SAINTS 4 - NORWICH 3

Daily Echo: WORTH THE WAIT: Graeme Le Saux hammers in his first ever Premiership goal for Saints. Echo picture by Paul Collins WORTH THE WAIT: Graeme Le Saux hammers in his first ever Premiership goal for Saints. Echo picture by Paul Collins

WHAT next? Just when it seems like Saints are down and out, they produce out of nowhere a win and a display of such spirit and commitment that underlined a burning desire to avoid the drop.

Having taken such a thumping at Portsmouth and been so abject six days previously, there was one of two ways the season could go.

Either they rolled over, curled up and died ... or they salvaged some pride and got going again.

Thankfully, it was the latter.

And in no small part it was also down to the St Mary's crowd.

They had felt so angry after last week's performance against their local rivals. They were hurting and they had been scathing of the players for putting them through it.

But there was no hint of recriminations or finger pointing. Instead, just rousing support.

The stands were red and white, the atmosphere incredible and the noise unbelievable.

Never has St Mary's enjoyed an atmosphere like this one.

There's no doubt it helped a team who were surely worried about what sort of reception they'd get after last week's debacle.

However, one note of warning amidst the triumphalism: the relegation battle is still far from over.

Saints are level on points with Palace and only one ahead of Norwich and West Brom, with the latter having a game in hand tonight.

Saturday was not the day Saints sealed their place in the Premiership for a 28th successive campaign.

It was the day they gave themselves a chance of doing it.

Even a draw was unthinkable, a point would have made it hard to imagine survival being possible.

Which is what made this game all the more incredible.

Anybody wondering why Norwich and Saints were in the bottom four got the perfect answer.

The defending was at times horiffic.

But both sides have players that can score goals.

And both showed they have the desire and passion to stay up and be in there fighting when May 15 dawns.

Saints could hardly have got off to a worse start when Norwich took the lead after just three minutes.

Leon McKenzie lifted the ball to the far post where David Bentley came steaming in to finish.

But just five minutes later Saints were level when Nigel Quashie broke down the centre and picked out the run of Matt Oakley, who finished across Robert Green and into the far corner - his first Premiership goal for almost three years (since Derby on May 6, 2002).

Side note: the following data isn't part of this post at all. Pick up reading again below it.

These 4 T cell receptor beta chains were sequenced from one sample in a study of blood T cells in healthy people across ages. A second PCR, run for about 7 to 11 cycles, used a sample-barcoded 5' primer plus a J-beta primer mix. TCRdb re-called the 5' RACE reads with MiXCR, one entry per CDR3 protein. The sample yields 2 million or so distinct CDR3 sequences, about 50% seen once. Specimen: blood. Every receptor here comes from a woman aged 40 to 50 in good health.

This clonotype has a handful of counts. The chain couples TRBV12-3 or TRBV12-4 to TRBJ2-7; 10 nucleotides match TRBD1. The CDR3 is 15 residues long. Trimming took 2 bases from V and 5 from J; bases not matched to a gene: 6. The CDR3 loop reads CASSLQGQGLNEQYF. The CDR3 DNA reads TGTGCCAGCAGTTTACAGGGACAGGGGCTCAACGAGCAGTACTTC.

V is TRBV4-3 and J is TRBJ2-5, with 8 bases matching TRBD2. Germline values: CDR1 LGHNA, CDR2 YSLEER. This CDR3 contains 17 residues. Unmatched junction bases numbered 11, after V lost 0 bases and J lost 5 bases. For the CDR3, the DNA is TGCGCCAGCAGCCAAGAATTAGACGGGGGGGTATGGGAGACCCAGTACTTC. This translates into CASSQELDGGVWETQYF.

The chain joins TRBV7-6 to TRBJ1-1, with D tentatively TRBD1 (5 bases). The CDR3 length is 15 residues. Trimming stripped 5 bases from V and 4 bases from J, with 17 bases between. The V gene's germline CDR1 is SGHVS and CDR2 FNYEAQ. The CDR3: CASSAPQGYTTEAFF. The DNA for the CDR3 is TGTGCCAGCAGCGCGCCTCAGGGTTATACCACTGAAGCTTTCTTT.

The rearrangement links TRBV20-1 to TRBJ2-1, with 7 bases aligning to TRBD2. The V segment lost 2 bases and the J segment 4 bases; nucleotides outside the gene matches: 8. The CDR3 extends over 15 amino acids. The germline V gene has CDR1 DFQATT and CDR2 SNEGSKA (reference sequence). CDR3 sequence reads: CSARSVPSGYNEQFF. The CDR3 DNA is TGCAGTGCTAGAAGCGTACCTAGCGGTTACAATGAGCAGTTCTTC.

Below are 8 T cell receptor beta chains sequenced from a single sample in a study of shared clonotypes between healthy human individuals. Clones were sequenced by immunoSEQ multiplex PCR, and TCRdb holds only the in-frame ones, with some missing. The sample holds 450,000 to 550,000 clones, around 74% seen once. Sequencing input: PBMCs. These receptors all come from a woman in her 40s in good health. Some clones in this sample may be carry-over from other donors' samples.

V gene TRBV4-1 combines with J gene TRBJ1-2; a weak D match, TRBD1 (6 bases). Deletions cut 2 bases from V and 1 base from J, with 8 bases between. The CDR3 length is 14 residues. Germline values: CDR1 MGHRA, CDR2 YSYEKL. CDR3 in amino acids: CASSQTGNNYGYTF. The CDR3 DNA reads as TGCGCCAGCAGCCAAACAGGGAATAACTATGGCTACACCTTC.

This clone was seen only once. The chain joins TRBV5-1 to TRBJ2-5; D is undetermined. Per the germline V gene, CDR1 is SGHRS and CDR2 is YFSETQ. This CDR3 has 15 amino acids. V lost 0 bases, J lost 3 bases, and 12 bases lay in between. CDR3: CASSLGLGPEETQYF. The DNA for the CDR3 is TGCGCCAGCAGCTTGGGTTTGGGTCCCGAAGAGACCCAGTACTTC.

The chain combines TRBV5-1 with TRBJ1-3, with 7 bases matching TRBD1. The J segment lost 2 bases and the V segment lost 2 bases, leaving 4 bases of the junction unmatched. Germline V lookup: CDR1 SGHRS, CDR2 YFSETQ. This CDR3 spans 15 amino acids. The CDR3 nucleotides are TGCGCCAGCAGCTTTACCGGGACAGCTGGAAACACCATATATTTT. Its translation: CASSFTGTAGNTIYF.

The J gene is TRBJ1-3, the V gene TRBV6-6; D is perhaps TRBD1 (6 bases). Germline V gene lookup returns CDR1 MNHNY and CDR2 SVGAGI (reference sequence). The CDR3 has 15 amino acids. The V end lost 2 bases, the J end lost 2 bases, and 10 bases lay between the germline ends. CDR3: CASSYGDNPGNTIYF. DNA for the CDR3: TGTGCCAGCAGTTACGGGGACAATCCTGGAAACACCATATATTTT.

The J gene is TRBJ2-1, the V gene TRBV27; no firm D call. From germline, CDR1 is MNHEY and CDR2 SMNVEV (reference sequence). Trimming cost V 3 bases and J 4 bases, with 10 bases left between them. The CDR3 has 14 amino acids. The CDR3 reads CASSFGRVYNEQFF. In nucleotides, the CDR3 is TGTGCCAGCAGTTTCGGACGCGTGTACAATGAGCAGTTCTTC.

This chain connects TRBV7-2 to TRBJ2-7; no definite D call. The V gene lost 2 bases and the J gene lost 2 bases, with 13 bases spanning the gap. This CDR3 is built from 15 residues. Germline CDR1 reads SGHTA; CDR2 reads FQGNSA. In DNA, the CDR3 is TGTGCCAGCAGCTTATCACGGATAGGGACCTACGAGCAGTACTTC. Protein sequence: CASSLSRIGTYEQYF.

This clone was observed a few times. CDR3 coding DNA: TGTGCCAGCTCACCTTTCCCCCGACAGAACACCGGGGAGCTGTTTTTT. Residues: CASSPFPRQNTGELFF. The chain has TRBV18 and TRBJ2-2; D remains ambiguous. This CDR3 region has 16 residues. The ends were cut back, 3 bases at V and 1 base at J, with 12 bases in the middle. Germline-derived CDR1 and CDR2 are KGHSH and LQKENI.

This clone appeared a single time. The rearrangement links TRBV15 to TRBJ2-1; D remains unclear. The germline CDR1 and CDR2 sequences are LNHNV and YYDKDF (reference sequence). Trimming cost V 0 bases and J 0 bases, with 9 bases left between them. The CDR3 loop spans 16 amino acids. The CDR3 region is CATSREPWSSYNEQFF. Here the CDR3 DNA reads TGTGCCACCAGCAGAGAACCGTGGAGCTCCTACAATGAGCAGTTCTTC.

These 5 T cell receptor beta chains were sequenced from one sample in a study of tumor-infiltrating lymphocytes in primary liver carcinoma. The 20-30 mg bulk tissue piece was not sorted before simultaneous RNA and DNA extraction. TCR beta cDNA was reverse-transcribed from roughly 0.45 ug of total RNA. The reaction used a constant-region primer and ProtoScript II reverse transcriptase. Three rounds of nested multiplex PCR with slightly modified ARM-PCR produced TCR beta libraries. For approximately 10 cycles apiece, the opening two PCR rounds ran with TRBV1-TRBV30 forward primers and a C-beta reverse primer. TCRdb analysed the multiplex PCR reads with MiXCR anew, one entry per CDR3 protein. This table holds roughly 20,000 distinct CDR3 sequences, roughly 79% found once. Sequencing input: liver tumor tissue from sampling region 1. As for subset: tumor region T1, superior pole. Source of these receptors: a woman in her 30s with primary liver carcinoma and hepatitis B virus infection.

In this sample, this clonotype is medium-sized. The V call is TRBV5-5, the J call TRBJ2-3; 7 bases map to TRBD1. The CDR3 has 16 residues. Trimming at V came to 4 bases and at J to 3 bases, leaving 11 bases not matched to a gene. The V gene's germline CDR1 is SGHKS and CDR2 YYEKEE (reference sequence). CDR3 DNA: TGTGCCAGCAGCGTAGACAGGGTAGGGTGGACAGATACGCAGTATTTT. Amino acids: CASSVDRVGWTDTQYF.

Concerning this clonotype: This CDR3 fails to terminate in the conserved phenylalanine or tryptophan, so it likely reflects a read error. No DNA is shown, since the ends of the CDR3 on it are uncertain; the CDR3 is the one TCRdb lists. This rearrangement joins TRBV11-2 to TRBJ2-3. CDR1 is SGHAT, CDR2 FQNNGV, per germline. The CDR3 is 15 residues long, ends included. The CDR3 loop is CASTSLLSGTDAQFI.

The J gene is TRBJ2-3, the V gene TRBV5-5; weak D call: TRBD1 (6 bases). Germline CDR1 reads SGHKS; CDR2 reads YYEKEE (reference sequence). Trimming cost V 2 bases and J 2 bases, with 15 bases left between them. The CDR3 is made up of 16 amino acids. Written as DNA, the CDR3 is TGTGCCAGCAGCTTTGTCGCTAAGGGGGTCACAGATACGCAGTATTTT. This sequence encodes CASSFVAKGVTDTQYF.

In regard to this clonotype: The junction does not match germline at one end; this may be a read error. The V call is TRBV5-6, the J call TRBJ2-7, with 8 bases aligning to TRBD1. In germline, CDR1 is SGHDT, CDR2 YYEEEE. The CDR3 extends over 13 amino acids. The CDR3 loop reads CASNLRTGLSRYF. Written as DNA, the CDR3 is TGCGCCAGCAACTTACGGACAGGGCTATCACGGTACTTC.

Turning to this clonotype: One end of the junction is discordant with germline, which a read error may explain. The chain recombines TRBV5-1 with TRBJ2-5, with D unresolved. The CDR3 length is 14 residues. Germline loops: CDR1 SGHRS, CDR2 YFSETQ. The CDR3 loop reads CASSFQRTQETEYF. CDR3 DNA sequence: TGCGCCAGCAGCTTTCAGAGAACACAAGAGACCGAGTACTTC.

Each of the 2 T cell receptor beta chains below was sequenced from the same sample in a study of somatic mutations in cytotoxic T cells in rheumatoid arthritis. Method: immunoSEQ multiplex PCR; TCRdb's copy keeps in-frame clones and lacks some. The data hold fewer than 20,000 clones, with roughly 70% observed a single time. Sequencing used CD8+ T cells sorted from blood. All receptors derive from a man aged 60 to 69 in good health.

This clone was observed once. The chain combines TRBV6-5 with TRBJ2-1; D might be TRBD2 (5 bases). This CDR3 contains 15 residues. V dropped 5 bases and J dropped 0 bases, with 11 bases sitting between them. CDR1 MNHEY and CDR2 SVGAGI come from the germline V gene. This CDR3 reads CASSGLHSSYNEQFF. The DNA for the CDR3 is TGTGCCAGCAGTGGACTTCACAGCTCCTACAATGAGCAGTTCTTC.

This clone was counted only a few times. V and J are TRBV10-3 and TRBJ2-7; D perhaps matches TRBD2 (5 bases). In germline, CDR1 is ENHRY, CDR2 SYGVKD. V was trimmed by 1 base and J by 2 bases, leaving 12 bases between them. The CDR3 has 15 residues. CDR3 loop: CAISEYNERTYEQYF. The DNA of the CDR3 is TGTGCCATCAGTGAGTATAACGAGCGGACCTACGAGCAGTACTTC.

There was hardly time to draw breath before Dean Ashton smashed a shot against the Saints post and Green had turned a Jamie Redknapp free-kick round the post.

Just when you thought the game might quieten down, Saints scored again - Peter Crouch finishing superbly from Rory Delap's cross for his 12th goal in 18 league and cup games and his 15th of the season The first half continued at quite a pace, both going hell for leather with defences creaking to the point of total collapse.

It was 2-2 when Darren Huckerby left Delap for dead and squared into the area where Danny Higginbotham diverted the ball into his own net.

Antti Niemi then saved from Bentley before Saints went 3-2 up on 39 minutes.

Graeme Le Saux controlled a great Nigel Quashie lay-off and volleyed in from the edge of the area - direct football at it's best.

There was still time for more drama before the interval whistle sounded as McKenzie got in behind Andreas Jakobsson to make it 3-3 with the last kick of a sensational half.

Harry Redknapp made two half-time changes to the defence with Claus Lundekvam and Paul Telfer replacing Jakobsson and Delap and adding much needed solidity.

The second 45 minutes was a battle of the keepers with Niemi and Green both pulling off a string of incredible saves while other chances went begging.

It didn't seem, however, as if it would be Saints' day.

But with only two minutes left, late sub Henri Camara picked up the ball and decided to pull the trigger from 20 yards.

It was a sliding doors moment. Either it would go harmlessly wide and Saints would go down.

Or it would rocket into the bottom corner and send St Mary's wild.

It was the latter and Saints live to fight another day.

They're not out of the woods just yet - but it's a damn sight better than being dead and buried.

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